Jim Egan is director of Ferrumar, a marine exploration company and has had a long standing interest in the case of the restitution of the Parthenon Marbles and how it might be resolved.
He recently forward me this piece outlining some of the recent interventions that he has made, along with his thoughts on how the resolution of the issue might be expedited.
Jim Egan (via email)
Greece should not abandon its principles – or its relics
Perplexed am I over Greece’s consistent failure to remedy its ancient problems, whether in small steps or creative ways.
One method for resolving the Parthenon Marbles puzzle involves sidestepping, at least temporarily, the morass of moral claims and legal principles (Financial Times, “Judgment is not set in stone”, Tiffany Jenkins, Life & Arts, February 12) over whether or not the British Museum rightfully owns the Parthenon Marbles in its collection.
David Critchley’s subsequent Letter to the Financial Times (“Restore the Parthenon with replica statues”, February 27) plots the optimum course. Coincidentally, six years ago my firm offered the Greeks that same solution so as to help relieve their understandable agony over the long-missing Marbles still residing in multiple out-of-context non-Greek locations.
Precision camera, imaging software and manufacturing technologies can facilitate the exact reproduction (in stunning detail, matching colour and similar weight) of the metopes, friezes, pediments and sculptures Lord Elgin and his agents removed en masse from the Cradle of Western Civilisation, most intensively during the years 1801-1803 (their last shipment occurred in 1812).
In 2010 I approached Princeton University with Ferrumar’s plan to recreate and ‘reunify’ the missing Marbles in this manner. I asked to meet with one of Princeton’s patrons, a wealthy ostensible enthusiast of Greek antiquity, to present our solution and ask that gentlemen to fund its costs. Six months of my periodic prodding finally elicited a one-line email reply from a low-level Princeton staffer who wrote “… I will be in touch with you at the direction of my employer.” Not at all the tenor or substance of a response one would expect. But, in hindsight, ironically congruent with the section of Princeton’s motto (‘Viget’) taken from Aristotle’s notion of ‘eudaimonia’ (aka, acting on what you learn).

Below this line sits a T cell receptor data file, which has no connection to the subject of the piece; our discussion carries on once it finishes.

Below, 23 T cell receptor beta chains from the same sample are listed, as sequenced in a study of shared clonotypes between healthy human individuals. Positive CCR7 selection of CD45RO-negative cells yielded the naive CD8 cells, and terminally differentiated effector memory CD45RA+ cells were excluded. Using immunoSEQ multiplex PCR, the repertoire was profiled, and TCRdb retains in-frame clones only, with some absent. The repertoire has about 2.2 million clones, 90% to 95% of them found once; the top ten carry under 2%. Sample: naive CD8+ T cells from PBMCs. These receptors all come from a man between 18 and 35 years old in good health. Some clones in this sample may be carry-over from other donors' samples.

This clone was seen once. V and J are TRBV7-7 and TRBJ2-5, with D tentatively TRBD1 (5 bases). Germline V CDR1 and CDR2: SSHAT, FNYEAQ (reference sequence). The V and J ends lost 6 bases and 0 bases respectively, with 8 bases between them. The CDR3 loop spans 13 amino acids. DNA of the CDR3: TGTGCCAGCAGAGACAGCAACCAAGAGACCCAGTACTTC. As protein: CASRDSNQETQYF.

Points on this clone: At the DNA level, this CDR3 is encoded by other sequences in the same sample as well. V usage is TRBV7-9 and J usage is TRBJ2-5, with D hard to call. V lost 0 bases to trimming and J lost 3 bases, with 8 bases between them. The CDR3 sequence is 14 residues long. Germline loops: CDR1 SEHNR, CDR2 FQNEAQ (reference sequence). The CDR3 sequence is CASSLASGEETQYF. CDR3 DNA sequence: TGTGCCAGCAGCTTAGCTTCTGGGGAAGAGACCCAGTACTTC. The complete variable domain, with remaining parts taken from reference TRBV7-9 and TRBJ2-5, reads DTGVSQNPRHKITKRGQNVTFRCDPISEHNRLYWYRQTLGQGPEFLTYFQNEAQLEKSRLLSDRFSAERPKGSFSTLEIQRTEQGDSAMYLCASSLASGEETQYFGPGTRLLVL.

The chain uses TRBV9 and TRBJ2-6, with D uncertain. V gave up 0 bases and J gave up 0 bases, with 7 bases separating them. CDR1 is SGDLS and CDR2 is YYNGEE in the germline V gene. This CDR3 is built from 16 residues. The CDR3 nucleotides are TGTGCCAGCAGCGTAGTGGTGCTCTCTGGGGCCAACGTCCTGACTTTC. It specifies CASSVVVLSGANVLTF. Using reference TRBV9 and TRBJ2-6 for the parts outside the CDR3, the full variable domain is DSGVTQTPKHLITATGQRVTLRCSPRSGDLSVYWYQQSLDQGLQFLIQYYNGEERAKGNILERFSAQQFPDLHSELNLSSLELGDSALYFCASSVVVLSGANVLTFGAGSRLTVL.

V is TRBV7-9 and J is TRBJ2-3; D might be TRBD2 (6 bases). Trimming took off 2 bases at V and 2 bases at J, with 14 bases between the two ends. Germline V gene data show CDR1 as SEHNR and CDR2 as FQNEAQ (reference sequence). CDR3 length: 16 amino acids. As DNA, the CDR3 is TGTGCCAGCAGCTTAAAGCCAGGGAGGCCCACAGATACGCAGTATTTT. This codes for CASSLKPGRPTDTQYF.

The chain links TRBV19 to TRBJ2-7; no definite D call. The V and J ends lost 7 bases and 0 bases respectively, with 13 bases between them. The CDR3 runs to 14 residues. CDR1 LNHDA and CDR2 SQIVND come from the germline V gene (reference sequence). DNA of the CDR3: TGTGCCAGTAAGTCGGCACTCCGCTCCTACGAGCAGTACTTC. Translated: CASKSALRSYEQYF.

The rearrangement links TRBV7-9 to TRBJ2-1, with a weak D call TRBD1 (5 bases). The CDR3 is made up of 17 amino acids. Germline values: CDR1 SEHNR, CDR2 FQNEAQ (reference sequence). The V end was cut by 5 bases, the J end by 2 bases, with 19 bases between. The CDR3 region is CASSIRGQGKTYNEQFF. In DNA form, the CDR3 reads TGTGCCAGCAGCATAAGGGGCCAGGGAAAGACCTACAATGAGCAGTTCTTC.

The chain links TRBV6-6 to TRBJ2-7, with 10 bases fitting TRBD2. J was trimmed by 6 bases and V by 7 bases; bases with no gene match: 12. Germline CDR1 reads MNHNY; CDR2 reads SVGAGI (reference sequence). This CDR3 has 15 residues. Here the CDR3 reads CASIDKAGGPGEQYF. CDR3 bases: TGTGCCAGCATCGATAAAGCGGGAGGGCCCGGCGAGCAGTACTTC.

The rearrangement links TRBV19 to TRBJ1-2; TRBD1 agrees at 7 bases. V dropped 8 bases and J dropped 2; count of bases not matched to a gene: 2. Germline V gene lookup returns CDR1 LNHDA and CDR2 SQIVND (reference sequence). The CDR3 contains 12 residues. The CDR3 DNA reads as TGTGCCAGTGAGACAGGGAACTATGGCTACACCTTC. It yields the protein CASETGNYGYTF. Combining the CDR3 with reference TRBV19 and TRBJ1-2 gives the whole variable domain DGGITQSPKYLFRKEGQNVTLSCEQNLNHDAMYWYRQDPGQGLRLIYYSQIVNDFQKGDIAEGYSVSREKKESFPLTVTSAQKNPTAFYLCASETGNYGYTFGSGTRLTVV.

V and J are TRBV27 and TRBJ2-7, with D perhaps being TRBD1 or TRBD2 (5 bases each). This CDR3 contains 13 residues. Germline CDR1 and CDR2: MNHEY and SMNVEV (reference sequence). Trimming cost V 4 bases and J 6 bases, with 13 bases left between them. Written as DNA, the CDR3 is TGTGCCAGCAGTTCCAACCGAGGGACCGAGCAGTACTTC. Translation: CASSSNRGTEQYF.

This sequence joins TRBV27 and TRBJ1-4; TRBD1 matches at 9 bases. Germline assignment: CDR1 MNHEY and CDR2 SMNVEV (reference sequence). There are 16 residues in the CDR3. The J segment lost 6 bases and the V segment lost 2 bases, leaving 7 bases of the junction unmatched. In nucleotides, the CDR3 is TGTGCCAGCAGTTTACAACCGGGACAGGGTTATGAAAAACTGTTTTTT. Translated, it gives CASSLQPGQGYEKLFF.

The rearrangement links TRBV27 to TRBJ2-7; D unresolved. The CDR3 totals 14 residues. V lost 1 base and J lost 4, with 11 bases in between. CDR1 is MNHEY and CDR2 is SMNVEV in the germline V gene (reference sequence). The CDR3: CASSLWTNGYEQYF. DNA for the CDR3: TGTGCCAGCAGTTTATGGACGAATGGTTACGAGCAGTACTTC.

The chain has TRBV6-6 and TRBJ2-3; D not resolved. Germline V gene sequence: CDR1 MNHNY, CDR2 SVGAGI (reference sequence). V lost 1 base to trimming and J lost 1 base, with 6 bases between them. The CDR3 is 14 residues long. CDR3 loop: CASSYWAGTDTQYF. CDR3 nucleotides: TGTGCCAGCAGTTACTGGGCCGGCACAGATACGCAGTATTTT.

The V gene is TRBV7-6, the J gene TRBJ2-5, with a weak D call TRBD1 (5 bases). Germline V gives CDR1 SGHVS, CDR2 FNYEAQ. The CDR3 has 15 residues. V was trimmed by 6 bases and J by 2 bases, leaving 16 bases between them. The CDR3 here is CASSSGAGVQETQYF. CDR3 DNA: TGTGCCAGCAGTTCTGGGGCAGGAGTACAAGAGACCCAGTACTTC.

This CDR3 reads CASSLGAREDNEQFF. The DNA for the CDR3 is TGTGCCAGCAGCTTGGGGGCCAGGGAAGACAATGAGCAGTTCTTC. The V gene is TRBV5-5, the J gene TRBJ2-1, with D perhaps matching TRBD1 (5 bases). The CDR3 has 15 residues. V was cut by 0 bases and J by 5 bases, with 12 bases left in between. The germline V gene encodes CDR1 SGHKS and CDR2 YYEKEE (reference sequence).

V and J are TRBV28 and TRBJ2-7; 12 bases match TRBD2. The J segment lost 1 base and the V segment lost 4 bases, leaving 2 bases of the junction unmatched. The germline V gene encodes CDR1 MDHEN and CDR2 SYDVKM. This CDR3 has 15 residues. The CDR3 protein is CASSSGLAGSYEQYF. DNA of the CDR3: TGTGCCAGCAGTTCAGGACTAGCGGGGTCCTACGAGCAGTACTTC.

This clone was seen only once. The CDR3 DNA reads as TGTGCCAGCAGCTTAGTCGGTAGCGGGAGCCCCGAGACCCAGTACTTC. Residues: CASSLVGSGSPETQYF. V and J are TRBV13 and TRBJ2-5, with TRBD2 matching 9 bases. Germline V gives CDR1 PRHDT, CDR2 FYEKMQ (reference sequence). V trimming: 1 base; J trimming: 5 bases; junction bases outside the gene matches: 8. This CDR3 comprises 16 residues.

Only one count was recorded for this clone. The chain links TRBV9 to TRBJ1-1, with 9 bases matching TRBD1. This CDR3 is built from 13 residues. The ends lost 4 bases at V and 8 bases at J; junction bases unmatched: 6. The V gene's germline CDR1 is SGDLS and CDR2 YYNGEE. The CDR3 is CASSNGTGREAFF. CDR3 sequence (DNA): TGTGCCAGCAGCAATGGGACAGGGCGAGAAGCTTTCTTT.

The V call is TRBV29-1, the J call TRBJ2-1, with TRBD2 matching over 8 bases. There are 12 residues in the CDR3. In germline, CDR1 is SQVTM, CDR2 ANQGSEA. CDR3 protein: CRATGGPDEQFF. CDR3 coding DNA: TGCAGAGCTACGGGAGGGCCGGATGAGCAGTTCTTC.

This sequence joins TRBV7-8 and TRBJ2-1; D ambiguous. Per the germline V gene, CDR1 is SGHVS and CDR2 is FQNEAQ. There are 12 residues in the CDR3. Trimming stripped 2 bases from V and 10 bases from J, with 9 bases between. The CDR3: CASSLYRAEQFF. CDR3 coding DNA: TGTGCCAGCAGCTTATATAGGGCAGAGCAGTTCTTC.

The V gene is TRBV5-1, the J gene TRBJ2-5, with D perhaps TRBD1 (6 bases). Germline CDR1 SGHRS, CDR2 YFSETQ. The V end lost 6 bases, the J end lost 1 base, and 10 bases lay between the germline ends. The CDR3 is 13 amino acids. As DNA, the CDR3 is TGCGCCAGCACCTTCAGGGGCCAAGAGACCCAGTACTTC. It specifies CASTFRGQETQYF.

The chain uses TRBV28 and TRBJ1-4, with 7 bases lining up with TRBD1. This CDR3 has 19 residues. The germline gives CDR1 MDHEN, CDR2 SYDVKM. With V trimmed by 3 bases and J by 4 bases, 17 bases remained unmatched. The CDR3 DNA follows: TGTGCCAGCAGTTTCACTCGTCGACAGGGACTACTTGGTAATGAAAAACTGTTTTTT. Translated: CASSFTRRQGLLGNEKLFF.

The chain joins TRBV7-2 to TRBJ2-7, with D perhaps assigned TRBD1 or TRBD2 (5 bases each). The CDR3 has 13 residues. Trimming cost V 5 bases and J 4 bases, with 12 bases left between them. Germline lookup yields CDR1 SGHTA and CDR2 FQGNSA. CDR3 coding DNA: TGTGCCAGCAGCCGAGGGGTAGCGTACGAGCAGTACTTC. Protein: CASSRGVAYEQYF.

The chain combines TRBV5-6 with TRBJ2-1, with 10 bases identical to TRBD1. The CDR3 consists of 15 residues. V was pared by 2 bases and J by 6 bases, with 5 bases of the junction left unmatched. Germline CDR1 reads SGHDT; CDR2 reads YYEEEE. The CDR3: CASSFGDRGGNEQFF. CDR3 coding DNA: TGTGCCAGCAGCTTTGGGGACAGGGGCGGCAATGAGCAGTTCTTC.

Believing that Princeton suffered from gross dereliction of duty, discoloured by strains of bureaucratic inertia, I next phoned and emailed a high-end UK real estate agency. It represented that same Princeton patron who periodically bought and restored dilapidated country houses. In May 2011, after nine months of my occasional prodding, an agency partner wrote a one-line email informing me that “… [his client] … and his advisors have asked us to not contact him anymore regarding this matter.” Hardly a noble way of recusing oneself, from this new approach to helping restore the lustre of the Hellenistic Age, by tasking a proxy to conjour the spectre of frivolous legal action.
Twelve months later, after deciding the goal was worth continued effort, I approached the Acropolis Museum’s director and described Ferrumar’s plan. Lo and behold! During the two-year span between my having first contacted Princeton, and then one of the university’s patrons, and lastly the Acropolis Museum, that very plan was being actioned. Unfortunately, it was not done in an optimum manner and the museum’s attempt has since failed.
Ferrumar’s ‘reunification’ plan rests upon the pillars of: project management style; excellent sub-contractors; finely-tuned technologies; and, field execution. Moreover, this solution can incorporate the principal 15 private and public collections of Parthenon-related artefacts outside of Greece. Our process will also yield a documentary film series and a pair of breathtaking virtual reality webcasts.
Let’s change tack and approach a second realm of Greek folly involving the missing Parthenon Marbles. For at least the past 50 years this dimension has no doubt driven the Gods of Olympus, primarily Athena and Poseidon, to frequent bouts of raging frustration. Greeks have shown a complete lack of creativity and drive to either facilitate, or directly engage in, the salvaging of Acropolis objects which Lord Elgin actually lost. Those items were among the official and unofficial cargoes that sank en route to England and thus never reached the British Museum. Incredibly (and inexcusably, given Greece’s historic and modern maritime prowess), two of those three locations are in Greek waters. One, involving the brig Mentor, is not far from Athens and just 18 metres deep.
There exists a tragi-comedy chasm between the rhetoric and reality of Greece’s willpower to reconstitute the Parthenon Marbles. On the one hand (from a long-game perspective), this contentious subject’s Greek chorus is admirably vocal and passionate about the British Museum’s trove of Marbles. Yet, on the other hand (from a short-game standpoint), those same Greeks fall deafeningly mute and blasé when offered opportunities to partially or wholly resolve their conundrum now.
Recreating, as well as reuniting, long-missing Parthenon Marbles in all their glory is an elegant and engaging means for enabling generations of Greece’s citizens (and cash-laden experiential tourists worldwide), to more deeply understand and revere ancient Athens’ literal and symbolic splendour.
Those outcomes can be realised within two short years, and perpetually power an iconic nation branding strategy for Greece.